Cedar Grove-Belgium runs and then runs some more. The Rockets had received 1,969 yards and 24 rushing TDs from Brandon Garcia in 12 games, while Skyler Ebbers had chipped in 1,140 and 13. Meanwhile, quarterback Kyle Bruggink had completed only 31 passes but 10 of them were for scores. The Rockets' defense also has been stellar, not allowing double digits in its last nine outings and has allowed only 16 points in the playoffs, including a 24-0 whitewashing of perennial power Lancaster in the semis. The leader of that unit is Spencer Jacque, who had 152 combined stops.
Colby hasn't been as dominant in the playoffs after holding seven of nine regular-season foes to single digits. However, the Cloverbelt champion Hornets have done enough to win by an average margin of more than 17 ppg in the postseason and held a powerful St. Mary's Springs unit in check during a 25-20 triumph last weekend.
The Hornets' arsenal includes Adam Esselman, who had rambled for 1,435 yards and 28 TDs in 12 games; Josh Hodd, who added 742 yards and 12 scores on the ground; and nearly 1,200 yards passing and 12 touchdowns from Jordan Rahm.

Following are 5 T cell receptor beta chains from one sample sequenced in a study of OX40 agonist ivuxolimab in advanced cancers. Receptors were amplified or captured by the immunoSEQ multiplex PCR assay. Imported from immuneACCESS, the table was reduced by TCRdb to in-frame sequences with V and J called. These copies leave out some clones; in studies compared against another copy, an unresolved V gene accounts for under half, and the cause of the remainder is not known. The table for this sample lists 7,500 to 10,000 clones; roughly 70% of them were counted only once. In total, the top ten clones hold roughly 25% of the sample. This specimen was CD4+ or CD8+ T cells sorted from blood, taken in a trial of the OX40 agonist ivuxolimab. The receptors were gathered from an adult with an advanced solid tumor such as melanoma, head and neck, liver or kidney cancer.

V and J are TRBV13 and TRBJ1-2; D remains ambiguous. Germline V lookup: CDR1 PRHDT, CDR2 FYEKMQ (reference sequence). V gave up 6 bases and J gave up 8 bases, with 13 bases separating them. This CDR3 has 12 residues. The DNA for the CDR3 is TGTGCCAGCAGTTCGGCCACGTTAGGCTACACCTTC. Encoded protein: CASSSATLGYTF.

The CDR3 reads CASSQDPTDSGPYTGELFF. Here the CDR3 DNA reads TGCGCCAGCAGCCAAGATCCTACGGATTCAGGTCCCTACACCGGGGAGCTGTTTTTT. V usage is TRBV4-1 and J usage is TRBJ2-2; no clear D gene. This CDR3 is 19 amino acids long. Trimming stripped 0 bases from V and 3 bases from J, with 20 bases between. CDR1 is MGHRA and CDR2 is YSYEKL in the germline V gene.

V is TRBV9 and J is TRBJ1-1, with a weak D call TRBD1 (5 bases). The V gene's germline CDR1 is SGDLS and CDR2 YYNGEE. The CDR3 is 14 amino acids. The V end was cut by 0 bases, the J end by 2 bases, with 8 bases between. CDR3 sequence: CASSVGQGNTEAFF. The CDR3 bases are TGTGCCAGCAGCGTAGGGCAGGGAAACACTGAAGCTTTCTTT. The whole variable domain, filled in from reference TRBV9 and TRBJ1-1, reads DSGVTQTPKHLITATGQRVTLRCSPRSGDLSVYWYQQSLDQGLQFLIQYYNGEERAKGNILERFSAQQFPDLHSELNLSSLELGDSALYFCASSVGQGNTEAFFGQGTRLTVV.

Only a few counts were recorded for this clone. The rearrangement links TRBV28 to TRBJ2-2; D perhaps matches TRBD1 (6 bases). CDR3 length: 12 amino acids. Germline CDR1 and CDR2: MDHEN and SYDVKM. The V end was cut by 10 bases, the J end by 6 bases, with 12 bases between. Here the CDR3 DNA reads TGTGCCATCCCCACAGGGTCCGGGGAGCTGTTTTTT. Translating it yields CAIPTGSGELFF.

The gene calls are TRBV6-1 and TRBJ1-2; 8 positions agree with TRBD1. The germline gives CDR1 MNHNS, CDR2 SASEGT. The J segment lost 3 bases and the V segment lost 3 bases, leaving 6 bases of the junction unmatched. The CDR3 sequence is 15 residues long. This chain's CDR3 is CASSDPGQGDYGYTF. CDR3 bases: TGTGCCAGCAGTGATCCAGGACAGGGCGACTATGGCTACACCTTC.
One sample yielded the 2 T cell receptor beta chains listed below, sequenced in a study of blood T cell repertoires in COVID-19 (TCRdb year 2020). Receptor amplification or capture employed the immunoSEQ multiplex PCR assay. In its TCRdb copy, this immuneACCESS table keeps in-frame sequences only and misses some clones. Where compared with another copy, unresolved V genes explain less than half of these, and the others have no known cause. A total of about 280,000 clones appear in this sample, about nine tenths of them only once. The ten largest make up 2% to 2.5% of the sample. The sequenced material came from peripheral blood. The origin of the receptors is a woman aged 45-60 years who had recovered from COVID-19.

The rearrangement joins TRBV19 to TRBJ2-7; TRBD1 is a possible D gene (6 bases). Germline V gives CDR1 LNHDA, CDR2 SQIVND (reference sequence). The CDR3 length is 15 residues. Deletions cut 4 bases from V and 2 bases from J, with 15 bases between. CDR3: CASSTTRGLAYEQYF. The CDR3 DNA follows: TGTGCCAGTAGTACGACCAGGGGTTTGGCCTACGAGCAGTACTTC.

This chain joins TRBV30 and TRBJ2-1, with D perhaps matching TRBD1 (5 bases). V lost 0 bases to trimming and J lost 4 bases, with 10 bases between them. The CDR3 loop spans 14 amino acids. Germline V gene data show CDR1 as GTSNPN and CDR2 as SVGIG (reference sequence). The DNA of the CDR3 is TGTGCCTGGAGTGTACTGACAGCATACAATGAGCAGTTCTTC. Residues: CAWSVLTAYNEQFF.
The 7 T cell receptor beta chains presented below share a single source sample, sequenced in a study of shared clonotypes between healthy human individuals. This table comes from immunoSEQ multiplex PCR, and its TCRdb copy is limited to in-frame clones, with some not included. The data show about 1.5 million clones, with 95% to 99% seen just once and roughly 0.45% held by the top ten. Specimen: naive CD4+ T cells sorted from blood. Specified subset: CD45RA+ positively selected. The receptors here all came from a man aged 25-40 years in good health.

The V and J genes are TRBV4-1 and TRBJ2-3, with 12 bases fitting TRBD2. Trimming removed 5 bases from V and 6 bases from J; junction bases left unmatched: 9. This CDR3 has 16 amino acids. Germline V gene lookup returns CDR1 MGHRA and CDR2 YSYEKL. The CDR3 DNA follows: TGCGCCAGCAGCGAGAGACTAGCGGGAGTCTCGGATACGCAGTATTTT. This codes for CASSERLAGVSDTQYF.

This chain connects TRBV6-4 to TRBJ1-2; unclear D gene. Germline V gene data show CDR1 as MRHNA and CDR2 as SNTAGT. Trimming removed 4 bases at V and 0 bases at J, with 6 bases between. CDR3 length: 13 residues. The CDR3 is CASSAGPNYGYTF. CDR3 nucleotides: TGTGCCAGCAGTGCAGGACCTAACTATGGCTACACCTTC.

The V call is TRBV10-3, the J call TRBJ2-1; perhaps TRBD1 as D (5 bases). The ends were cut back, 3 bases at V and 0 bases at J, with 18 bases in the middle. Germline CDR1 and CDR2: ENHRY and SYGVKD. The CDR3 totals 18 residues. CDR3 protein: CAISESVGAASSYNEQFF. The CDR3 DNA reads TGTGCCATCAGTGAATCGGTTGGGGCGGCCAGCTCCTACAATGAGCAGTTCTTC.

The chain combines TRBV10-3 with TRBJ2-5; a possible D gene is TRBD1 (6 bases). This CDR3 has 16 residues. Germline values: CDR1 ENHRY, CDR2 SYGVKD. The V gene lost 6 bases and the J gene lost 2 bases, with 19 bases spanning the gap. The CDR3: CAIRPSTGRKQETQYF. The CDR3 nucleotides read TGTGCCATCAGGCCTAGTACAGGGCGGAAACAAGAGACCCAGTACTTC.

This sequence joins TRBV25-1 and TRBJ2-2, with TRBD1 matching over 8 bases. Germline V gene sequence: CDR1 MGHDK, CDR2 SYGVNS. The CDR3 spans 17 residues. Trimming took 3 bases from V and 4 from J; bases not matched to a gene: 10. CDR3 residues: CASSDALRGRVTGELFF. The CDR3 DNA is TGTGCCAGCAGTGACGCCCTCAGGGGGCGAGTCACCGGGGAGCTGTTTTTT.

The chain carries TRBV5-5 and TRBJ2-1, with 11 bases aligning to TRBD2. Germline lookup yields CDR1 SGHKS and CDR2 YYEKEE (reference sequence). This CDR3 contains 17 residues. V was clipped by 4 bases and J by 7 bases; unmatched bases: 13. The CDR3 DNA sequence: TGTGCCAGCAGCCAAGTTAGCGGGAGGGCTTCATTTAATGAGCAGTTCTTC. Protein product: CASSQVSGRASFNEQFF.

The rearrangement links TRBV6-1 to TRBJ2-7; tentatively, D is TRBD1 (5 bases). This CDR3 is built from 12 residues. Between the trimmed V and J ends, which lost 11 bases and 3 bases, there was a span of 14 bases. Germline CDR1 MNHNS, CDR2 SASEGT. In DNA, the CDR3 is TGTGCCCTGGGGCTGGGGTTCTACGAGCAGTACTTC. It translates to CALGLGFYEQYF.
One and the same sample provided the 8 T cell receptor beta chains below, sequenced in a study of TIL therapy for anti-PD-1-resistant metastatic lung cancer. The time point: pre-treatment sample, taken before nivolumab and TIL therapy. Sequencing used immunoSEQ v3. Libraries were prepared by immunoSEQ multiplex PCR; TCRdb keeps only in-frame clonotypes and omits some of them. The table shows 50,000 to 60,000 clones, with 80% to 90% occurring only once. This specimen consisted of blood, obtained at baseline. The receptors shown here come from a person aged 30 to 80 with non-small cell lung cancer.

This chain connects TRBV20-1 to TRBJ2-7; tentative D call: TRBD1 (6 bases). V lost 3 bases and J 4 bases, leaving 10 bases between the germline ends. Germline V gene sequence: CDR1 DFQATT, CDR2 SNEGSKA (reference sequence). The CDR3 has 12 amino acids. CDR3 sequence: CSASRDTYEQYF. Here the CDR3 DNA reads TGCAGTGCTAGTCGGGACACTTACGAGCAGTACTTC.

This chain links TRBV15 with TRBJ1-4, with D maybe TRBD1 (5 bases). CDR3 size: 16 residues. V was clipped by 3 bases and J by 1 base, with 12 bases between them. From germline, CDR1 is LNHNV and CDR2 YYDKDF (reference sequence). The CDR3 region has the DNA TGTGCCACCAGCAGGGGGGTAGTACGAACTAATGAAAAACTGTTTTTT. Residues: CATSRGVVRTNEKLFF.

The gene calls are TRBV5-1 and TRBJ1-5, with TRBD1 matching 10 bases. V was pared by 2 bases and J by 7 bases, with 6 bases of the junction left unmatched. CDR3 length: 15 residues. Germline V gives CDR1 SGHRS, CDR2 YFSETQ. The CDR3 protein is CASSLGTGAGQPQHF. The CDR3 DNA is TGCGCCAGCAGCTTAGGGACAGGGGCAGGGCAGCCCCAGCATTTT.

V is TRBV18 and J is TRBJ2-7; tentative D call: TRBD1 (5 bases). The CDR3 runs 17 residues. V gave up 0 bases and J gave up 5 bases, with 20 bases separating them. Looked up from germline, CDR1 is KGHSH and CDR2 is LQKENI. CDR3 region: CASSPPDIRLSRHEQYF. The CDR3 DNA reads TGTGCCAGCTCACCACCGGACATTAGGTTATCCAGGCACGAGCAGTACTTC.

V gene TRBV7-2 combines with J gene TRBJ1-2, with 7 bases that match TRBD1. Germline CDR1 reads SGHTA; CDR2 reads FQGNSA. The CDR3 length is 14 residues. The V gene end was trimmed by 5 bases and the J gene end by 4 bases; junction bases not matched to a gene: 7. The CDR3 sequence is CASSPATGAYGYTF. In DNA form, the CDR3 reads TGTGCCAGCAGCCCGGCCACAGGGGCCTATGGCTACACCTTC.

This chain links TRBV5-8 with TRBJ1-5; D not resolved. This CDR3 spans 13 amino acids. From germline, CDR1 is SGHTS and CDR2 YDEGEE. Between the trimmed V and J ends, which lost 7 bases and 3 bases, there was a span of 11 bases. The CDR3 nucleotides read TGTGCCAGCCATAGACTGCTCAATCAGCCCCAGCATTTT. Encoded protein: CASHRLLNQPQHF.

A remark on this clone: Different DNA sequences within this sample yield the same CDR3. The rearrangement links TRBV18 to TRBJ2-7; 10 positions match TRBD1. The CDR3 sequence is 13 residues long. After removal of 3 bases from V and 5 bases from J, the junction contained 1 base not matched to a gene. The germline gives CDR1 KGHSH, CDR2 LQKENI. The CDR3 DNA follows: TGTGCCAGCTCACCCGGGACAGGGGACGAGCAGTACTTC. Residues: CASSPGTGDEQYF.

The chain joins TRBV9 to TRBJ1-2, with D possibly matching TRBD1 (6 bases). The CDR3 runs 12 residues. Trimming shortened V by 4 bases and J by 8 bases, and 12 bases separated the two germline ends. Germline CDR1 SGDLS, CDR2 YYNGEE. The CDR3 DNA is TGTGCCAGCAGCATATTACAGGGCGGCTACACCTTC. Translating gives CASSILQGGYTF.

Hodd and Esselman were the leading tacklers with 88 and 71 stops, respectively.
Rahm scored on two TD runs, including a 1-yarder that gave Colby a 25-13 lead they never relinquished against the Ledgers, a contest that also featured 20 carries for 106 yards from Esselman.
The Rockets picked off six Lancaster passes, and Ebbers' 80-yard TD return stopped a potential Flying Arrows' rally to within a touchdown or less and turned it into a 21-0 score in the third quarter.
Wautoma/Faith Christian (12-1) vs. Walworth Big Foot (13-0)
This is a matchup of title game rookies as the explosive Hornets and quarterback Jared Abbrederis rolled to Camp Randall with a 42-24 win over Baldwin-Woodville, while the top-ranked Chiefs disposed of defending champion West Salem, 27-14.
The Hornets survived a 47-46 double overtime thriller against Appleton Xavier in the first round and have been in control ever since, eliminating their last three opponents by an average of 31-14.3. Wautoma has ridden the arm and legs of Abbrederis, who has accumulated 1,454 yards and 25 TDs rushing and 1,584 yards and 19 scoring passes in 13 contests. His favorite target has been Theo Maglio, who's hauled in 32 tosses for nine scores. Parker Detjens leads the defense with 77 tackles and seven sacks, while Maglio and Ryan Renner each have five interceptions.